The endometrium undergoes cyclic change during the menstrual cycle. In the follicular phase, elevated estrogen levels due to follicular growth leads to proliferative endometrial changes. Ovulation induces formation of corpus luteum which produces progesterone and elevated progesterone levels causes secretory changes in the endometrium. These hormone- driven endometrial changes provided optimal implantation conditions (Achache et al., 2006).
Evaluation of endometrial development and receptivity continues to be a challenge in reproductive medicine. Endometrial development and receptivity cannot be predicted using serum hormone levels, and methods such as histologic and molecular studies are not practical .(Esmalizadeh et al., 2007). Ultrasound examination is generally used for evaluation of the edometrium (Chien et al., 2002). Transvaginal ultrasound may be ideal tool for examining endometrial receptivity. Several sonographic parameters have been used to assess uterine receptivity, including endometrial thickness, volume, pattern, junctional zone contraction; endometrial, subendometrial, and uterine blood flow (Zaidi et al., 1995; Alcazar, 2006).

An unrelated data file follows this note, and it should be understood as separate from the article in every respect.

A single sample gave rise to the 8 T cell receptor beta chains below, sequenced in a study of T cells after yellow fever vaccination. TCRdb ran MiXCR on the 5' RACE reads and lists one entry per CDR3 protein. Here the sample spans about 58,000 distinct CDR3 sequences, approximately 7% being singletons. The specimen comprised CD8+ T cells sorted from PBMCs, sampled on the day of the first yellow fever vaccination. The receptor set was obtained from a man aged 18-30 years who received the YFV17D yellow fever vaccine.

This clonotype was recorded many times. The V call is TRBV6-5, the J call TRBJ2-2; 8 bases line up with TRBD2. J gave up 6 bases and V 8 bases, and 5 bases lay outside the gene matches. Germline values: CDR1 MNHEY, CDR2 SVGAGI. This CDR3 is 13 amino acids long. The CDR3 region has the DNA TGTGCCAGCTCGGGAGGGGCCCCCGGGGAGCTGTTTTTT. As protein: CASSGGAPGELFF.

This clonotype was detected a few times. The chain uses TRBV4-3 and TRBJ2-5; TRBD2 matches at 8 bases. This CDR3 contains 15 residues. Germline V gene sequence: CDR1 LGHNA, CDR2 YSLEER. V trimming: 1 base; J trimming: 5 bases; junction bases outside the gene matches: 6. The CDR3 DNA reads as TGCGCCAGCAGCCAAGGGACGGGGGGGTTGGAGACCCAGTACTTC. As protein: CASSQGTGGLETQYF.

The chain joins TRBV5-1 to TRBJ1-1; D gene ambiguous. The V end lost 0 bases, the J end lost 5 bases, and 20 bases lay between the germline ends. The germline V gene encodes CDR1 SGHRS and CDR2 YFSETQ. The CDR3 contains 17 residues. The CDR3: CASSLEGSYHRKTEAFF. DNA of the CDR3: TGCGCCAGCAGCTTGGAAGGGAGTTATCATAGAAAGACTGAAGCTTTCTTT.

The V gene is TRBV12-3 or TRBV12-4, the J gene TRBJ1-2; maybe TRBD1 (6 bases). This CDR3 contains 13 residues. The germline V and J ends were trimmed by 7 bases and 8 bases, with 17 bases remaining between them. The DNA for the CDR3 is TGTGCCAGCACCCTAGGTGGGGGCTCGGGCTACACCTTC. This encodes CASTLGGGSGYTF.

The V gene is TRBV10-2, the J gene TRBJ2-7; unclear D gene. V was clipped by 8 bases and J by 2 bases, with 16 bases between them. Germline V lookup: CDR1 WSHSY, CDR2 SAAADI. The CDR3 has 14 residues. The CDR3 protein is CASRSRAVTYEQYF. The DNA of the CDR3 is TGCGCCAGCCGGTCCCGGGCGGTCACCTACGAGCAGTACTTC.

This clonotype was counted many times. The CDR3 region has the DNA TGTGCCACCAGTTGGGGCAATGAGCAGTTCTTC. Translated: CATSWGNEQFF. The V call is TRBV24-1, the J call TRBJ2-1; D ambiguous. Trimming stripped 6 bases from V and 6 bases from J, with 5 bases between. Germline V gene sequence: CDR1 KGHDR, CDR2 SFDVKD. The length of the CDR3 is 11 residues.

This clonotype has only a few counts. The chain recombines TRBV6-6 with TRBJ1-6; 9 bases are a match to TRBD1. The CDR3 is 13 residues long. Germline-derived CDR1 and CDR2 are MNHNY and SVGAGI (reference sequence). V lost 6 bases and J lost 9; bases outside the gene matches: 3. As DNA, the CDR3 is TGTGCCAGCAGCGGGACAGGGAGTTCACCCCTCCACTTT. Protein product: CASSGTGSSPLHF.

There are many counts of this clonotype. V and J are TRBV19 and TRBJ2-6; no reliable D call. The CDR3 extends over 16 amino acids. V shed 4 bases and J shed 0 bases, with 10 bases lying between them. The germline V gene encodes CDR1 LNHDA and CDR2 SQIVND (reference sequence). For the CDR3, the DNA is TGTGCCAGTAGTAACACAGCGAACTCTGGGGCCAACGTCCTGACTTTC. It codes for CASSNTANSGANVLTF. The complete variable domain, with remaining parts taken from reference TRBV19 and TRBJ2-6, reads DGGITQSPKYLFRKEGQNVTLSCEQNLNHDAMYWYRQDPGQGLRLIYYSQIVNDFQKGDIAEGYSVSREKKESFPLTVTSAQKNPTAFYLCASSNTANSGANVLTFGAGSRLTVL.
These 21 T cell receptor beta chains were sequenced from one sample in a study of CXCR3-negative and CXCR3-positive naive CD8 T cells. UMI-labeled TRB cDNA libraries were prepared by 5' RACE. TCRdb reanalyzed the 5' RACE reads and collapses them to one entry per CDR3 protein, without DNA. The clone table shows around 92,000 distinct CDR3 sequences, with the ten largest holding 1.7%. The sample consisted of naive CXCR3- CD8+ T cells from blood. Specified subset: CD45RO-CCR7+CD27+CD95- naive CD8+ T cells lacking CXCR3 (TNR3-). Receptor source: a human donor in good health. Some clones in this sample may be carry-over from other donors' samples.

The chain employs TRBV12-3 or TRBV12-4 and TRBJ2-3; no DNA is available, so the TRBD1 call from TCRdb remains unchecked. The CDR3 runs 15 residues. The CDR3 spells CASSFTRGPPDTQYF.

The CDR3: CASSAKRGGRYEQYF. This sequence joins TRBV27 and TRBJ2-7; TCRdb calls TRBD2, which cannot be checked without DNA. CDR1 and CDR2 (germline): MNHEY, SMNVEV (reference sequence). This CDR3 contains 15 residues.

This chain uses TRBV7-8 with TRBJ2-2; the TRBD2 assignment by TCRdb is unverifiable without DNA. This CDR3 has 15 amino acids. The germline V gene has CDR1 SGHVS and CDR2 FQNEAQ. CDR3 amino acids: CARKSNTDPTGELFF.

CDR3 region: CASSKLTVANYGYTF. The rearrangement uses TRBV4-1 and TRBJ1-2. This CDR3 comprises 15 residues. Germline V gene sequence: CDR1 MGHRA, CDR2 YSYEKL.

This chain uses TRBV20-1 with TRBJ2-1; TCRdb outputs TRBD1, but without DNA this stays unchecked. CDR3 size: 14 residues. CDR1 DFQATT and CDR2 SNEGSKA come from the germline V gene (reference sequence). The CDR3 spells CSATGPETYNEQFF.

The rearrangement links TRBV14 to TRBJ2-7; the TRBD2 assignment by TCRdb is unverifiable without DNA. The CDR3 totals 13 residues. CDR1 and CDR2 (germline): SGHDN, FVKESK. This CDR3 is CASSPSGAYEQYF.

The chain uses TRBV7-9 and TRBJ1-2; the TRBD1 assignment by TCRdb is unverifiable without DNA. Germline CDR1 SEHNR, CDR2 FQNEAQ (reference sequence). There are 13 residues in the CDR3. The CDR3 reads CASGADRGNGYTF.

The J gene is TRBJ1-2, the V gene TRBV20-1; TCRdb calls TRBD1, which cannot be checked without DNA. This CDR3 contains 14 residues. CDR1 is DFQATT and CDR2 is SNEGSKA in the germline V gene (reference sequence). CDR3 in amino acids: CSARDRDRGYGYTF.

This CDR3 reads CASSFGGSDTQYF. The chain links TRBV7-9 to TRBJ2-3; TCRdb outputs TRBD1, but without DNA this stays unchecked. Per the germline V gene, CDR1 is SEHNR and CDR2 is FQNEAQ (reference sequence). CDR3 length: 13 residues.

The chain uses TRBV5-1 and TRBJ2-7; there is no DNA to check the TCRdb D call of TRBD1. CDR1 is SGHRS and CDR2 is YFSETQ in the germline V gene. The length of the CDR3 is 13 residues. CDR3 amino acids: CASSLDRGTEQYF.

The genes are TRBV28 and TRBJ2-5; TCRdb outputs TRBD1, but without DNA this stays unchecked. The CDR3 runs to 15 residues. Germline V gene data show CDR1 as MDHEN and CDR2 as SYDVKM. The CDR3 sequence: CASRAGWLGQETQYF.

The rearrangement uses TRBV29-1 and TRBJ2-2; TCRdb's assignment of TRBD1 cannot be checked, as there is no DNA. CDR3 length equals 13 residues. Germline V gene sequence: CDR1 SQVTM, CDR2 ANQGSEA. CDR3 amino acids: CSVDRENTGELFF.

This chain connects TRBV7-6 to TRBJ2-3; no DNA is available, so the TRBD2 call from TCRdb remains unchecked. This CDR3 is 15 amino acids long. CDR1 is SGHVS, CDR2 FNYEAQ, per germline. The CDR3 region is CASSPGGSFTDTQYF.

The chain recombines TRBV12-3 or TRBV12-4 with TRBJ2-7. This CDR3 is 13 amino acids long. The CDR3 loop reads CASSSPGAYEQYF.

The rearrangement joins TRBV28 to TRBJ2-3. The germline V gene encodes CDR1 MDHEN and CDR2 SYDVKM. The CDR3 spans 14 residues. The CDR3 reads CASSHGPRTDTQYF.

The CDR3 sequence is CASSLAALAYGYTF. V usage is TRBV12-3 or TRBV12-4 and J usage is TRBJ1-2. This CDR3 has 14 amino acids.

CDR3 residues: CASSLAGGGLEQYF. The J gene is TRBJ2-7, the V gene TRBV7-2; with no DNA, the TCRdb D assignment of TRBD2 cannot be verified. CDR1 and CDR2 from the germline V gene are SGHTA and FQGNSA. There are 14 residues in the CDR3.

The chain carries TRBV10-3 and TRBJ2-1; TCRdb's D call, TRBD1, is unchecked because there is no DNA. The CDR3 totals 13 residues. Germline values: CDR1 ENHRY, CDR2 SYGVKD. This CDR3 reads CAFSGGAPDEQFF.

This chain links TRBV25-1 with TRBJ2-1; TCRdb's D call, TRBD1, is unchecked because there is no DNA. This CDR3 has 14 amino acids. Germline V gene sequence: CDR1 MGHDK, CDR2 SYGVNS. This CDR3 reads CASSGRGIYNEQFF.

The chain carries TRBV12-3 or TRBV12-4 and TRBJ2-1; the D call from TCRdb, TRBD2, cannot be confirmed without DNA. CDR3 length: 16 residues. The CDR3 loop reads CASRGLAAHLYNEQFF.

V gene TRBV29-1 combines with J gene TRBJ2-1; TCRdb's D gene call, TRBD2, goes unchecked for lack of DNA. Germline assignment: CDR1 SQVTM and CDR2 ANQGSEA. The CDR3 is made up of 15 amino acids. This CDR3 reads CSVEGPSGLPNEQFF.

Recently, three- dimensional ultrasound (3D US) has become available (Pretorius, et al., 2001). In this technology any desired plane through an organ can be obtained , and a volume of a region of interest (ROI) can be acquired and stored. This volume can be further analysed in several ways such as navigation, multiplanar display, and surface rendering or volume calculation. This technique also allows a whole assessment of the endometrial and subendometrial vascularization (Raine – Fenning et al.,